You might call it the off-year comeuppance: In every one of Virginia’s past nine gubernatorial contests, the Old Dominion has rejected the party of the president elected only a year before.
Whether that pattern holds true in 2013 could depend on how well Democrats and Republicans learned the lessons of 2012. The contest will also be watched closely for signs of where things might be headed nationally in 2014’s midterm elections.
At least as important is which of the two all-but-certain nominees — Virginia Attorney General Ken Cuccinelli II (R) and former Democratic National Committee chairman Terry McAuliffe — does a better job of making the other unacceptable to voters. Both sides expect the race to be one of the most vicious the state has seen.
Virginia and New Jersey have long occupied a special place on the political calendar, because they are the only states to pick their governors so soon after a presidential contest.
But with New Jersey’s Chris Christie (R) cruising to a second term, Virginia alone holds any suspense this year. Its significance has been magnified by the fact that in the Barack Obama era, Virginia has gone from being reliably red in national elections to the truest battleground — supplanting Ohio as the state whose results most closely mirror those of the country.
Virginia’s gubernatorial contest also reflects the volatile state of politics nationally, where partisanship runs strong, but so does the desire for solutions to serious problems.
For instance, McAuliffe has wholeheartedly gotten behind the transportation funding initiative that is outgoing Gov. Robert F. McDonnell’s signature achievement.
Cuccinelli, meanwhile, decried the bill as imposing a “massive tax increase,” and he even questioned its constitutionality, prompting McDonnell (R) to propose revisions.
Both candidates have serious vulnerabilities.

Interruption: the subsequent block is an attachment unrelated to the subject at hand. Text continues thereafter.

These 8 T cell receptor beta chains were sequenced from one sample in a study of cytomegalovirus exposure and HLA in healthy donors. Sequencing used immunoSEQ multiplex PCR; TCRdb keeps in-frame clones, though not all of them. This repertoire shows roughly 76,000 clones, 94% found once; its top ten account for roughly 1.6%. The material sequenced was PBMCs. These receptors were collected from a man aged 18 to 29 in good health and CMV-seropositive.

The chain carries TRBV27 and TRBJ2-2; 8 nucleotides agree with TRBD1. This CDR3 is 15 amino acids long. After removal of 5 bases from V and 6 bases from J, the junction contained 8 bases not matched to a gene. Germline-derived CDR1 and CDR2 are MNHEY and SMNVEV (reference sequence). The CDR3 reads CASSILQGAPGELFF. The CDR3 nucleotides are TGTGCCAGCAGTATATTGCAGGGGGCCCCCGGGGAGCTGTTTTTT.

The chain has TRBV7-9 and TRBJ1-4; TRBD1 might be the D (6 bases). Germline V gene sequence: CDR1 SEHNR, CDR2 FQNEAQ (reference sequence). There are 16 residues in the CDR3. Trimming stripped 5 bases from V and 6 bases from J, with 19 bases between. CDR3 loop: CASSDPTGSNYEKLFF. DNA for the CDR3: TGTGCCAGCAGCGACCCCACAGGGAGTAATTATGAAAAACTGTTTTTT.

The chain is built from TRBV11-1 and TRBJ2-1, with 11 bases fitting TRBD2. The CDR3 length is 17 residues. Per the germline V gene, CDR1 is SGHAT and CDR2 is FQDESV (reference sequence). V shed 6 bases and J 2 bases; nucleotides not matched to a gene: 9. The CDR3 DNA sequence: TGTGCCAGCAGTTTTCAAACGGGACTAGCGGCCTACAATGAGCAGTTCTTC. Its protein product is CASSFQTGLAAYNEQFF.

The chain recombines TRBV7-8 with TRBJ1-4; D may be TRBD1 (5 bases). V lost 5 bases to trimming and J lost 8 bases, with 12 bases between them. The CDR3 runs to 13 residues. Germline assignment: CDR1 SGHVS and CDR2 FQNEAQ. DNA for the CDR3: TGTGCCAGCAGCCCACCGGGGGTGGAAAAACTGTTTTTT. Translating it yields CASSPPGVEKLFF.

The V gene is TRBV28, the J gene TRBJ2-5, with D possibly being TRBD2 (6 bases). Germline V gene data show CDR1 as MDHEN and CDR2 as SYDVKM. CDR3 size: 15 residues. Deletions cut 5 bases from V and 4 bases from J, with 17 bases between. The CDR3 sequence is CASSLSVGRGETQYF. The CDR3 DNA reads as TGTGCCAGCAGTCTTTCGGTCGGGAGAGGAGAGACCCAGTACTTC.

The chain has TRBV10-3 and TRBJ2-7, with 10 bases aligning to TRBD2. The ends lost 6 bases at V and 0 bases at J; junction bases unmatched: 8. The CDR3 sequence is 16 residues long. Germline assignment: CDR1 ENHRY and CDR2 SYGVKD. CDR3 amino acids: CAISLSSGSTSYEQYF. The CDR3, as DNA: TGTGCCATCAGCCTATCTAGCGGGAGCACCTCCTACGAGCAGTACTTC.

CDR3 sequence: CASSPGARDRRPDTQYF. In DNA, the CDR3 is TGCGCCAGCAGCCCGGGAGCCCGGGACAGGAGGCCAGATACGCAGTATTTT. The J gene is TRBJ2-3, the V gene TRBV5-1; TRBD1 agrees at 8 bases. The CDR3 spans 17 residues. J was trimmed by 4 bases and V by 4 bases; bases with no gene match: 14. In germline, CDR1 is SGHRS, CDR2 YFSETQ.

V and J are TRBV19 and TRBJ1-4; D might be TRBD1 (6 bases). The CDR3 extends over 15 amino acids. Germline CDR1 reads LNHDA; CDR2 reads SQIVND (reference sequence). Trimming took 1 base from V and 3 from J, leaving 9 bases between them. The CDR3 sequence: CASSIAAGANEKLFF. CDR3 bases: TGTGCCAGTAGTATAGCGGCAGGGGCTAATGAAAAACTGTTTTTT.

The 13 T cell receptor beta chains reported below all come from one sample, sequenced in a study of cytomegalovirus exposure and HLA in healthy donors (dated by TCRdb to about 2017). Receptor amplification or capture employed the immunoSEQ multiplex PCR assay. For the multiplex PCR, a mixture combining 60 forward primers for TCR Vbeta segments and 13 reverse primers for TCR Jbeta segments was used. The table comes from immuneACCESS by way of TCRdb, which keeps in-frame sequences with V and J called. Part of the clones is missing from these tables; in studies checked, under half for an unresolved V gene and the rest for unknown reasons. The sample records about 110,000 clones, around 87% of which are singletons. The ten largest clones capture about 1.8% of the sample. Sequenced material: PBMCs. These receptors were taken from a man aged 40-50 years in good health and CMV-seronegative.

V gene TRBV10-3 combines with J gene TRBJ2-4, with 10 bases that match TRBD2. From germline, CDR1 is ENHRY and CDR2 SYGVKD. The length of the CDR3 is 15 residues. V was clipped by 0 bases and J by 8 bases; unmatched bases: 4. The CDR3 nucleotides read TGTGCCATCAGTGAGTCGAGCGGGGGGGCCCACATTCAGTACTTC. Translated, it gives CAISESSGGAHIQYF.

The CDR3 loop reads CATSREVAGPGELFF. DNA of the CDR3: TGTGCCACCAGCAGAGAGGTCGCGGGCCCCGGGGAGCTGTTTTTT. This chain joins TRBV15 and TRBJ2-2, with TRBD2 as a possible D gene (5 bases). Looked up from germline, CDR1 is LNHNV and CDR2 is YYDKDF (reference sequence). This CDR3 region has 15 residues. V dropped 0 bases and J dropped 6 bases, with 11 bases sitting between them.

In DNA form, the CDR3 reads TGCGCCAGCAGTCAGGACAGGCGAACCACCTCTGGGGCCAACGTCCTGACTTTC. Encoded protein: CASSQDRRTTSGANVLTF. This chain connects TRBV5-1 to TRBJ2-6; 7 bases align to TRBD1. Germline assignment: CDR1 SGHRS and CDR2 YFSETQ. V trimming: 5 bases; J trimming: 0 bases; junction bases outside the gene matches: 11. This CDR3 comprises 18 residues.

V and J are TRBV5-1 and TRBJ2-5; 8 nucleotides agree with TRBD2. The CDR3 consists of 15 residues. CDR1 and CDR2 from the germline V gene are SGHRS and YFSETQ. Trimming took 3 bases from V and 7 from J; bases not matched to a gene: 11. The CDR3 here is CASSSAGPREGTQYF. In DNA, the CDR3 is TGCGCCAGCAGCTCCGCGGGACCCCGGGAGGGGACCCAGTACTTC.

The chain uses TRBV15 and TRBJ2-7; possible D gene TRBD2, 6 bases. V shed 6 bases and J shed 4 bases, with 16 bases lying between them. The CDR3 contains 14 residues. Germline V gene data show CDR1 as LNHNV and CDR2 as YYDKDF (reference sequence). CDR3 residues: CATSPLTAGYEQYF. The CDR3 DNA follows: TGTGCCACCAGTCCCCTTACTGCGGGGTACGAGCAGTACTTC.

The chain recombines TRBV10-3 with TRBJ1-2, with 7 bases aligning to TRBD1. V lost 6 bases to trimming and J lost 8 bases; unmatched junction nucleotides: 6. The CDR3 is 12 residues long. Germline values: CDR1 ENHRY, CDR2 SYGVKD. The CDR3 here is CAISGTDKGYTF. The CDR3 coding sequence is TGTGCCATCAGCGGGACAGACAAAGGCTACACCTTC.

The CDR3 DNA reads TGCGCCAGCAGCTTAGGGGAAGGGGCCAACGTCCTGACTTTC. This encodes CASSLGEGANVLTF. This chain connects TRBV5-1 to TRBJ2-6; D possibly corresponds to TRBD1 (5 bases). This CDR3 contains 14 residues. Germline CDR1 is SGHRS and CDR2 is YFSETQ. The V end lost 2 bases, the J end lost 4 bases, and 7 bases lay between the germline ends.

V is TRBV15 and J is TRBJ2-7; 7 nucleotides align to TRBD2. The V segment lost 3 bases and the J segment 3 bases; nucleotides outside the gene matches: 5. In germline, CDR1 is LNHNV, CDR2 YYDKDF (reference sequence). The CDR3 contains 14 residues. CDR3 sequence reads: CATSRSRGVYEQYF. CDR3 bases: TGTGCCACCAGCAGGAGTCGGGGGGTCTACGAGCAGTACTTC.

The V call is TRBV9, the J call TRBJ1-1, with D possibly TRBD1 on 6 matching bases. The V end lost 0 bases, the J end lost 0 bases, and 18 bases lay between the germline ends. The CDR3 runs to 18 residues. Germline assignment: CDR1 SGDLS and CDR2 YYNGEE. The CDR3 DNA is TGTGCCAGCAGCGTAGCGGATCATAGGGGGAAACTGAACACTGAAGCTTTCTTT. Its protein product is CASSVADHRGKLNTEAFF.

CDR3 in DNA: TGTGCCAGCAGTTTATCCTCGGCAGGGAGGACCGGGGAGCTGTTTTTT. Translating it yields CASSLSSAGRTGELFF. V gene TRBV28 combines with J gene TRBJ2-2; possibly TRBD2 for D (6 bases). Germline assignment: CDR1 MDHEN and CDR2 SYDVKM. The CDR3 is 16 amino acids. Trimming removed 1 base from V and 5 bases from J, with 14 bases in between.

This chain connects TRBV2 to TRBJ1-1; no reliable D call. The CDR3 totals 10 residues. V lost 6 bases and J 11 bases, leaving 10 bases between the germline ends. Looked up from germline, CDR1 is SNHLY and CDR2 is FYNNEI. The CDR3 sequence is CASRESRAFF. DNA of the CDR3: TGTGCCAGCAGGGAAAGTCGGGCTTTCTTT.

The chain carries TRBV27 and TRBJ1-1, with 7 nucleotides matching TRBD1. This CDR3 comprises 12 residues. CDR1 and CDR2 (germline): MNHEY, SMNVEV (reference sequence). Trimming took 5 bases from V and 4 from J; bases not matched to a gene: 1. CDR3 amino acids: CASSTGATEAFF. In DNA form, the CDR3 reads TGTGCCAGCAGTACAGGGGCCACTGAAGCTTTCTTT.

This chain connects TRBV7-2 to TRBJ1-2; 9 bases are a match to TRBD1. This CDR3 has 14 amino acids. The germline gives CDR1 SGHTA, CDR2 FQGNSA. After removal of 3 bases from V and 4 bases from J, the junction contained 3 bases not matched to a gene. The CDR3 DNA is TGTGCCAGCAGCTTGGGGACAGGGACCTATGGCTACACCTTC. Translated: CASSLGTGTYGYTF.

At a moment when the national Republican Party is trying to smooth its edges and broaden its appeal, its Virginia nominee will be an unapologetic tea party favorite who leans hard right on social and fiscal issues.
Cuccinelli is “almost a test case of the argument that Republicans win when they don’t trim their beliefs,” said Bob Holsworth, a retired political science professor and a partner in the Richmond public-service consulting firm DecideSmart.
And in an off year, when turnout tends to be low and organization matters, the Democratic contender is someone who has never held office, is largely unknown to Virginia voters and who flopped when he ran four years ago.
The preternaturally exuberant McAuliffe may have been beaten, but he never stopped running. “I got up the next day,” he said. “I dusted myself off, and I have been all over the commonwealth listening to folks, getting ideas of how we could do things better, what we should be doing.” (Cuccinelli declined a request for an interview.)
If the electorate looks like it usually does in an odd-numbered year, with one-third fewer voters and a stronger GOP tilt, Cuccinelli may hold the edge.
McAuliffe’s best chance of breaking the off-year curse is reviving and replicating the coalition that delivered the state to Obama last year. That would require boosting turnout among Hispanics, African Americans, young people and unmarried women younger than 50, all of whom tend to sit out elections when there is no presidential race.
Given the extraordinary sophistication and efficiency of Obama’s Virginia turnout operation last year, “I have to believe that [Democrats] have learned how to motivate their electorate in a midterm election,” said Chris LaCivita, Cuccinelli’s top campaign strategist.